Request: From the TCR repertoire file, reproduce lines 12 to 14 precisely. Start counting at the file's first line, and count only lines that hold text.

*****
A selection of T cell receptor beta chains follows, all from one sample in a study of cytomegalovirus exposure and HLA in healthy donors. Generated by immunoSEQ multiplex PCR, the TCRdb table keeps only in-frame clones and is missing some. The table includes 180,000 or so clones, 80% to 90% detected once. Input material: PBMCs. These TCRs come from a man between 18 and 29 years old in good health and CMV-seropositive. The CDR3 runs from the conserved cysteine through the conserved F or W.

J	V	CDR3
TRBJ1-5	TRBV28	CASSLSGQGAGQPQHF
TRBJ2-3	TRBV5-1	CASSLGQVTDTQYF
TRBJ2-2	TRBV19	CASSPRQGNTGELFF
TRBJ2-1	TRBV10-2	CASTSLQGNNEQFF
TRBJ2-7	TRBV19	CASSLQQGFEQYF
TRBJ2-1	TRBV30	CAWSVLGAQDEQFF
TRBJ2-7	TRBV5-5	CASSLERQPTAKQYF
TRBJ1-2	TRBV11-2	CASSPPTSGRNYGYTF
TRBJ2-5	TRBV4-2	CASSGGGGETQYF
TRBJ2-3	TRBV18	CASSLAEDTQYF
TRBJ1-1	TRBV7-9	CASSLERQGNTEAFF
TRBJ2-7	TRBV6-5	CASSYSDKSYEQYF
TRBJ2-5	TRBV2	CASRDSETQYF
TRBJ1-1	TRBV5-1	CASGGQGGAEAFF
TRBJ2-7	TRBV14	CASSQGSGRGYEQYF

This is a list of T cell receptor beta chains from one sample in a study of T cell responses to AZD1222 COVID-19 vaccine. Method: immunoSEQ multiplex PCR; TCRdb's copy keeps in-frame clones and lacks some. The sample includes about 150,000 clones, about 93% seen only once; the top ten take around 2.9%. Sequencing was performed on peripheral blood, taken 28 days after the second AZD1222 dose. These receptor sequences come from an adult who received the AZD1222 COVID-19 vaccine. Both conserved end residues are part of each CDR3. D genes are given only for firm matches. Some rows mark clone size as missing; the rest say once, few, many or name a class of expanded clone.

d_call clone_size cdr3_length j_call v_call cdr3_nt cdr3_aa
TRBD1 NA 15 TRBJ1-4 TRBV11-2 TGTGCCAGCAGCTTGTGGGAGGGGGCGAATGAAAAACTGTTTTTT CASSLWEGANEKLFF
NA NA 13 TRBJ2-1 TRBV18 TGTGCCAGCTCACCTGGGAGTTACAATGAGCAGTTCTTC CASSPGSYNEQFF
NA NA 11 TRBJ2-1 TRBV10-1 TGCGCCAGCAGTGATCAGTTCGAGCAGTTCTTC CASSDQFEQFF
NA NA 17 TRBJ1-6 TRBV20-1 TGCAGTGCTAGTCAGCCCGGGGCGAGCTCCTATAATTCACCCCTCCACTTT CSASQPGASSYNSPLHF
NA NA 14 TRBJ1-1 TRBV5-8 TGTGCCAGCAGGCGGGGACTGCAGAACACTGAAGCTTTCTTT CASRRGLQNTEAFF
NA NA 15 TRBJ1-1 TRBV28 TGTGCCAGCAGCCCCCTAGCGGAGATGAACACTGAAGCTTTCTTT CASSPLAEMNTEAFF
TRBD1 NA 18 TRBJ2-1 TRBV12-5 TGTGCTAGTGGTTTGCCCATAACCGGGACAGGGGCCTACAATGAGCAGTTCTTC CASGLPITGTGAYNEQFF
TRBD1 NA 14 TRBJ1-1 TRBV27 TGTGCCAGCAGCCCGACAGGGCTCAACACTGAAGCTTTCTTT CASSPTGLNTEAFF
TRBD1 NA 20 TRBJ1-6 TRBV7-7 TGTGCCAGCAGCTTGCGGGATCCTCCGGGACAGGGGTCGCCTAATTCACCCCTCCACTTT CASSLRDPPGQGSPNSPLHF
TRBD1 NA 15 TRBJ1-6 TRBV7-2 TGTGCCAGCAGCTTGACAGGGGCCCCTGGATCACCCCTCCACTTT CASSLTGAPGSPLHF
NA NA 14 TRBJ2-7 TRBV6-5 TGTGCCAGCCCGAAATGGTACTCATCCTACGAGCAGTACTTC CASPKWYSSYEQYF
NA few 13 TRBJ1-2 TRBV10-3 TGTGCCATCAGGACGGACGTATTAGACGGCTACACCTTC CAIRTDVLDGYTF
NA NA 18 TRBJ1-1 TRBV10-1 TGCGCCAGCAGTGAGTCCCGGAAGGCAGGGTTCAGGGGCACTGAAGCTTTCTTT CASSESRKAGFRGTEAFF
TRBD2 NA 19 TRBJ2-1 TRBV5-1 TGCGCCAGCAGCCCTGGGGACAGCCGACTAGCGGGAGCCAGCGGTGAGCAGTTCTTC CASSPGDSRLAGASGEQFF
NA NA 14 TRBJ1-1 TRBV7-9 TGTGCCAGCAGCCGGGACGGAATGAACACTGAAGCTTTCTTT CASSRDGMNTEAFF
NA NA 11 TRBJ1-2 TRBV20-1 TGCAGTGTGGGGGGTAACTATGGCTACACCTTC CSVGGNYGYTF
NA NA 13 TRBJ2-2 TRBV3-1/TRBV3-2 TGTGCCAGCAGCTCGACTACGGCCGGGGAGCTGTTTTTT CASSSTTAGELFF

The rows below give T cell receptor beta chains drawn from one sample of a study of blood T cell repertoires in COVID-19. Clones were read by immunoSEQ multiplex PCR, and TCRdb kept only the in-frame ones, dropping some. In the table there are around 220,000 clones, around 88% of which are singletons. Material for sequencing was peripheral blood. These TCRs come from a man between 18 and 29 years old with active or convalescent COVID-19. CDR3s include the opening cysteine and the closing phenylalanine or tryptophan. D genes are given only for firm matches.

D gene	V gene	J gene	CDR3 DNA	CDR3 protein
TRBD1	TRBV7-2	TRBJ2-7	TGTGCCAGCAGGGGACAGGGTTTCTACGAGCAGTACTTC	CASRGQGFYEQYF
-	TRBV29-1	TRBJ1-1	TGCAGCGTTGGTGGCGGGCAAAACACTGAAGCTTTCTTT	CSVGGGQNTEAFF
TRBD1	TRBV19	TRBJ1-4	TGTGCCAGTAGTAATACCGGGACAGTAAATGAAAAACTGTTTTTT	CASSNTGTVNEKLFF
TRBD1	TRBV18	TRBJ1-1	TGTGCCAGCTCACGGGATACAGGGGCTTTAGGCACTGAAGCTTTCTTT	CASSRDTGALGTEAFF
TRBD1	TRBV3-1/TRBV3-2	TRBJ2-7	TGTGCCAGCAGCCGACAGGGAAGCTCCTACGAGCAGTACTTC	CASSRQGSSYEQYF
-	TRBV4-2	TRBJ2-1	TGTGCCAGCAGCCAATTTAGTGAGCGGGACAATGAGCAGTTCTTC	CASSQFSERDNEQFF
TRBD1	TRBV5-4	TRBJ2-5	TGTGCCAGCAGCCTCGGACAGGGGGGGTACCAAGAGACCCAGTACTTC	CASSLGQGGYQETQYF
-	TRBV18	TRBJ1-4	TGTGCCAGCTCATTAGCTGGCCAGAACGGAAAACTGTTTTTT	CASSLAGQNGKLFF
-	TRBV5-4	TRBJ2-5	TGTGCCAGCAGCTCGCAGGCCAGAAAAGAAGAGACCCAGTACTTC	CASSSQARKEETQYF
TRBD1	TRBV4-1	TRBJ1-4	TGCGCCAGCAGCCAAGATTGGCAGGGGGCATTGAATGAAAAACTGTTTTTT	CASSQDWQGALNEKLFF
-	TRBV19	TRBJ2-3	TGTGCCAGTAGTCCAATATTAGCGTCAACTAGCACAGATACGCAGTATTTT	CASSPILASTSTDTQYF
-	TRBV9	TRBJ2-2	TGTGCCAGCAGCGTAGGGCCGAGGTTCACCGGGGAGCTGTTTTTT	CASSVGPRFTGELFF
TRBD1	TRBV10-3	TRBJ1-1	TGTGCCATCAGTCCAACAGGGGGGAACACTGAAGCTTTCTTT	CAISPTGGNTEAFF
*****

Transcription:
TRBJ2-3	TRBV18	CASSLAEDTQYF
TRBJ1-1	TRBV7-9	CASSLERQGNTEAFF
TRBJ2-7	TRBV6-5	CASSYSDKSYEQYF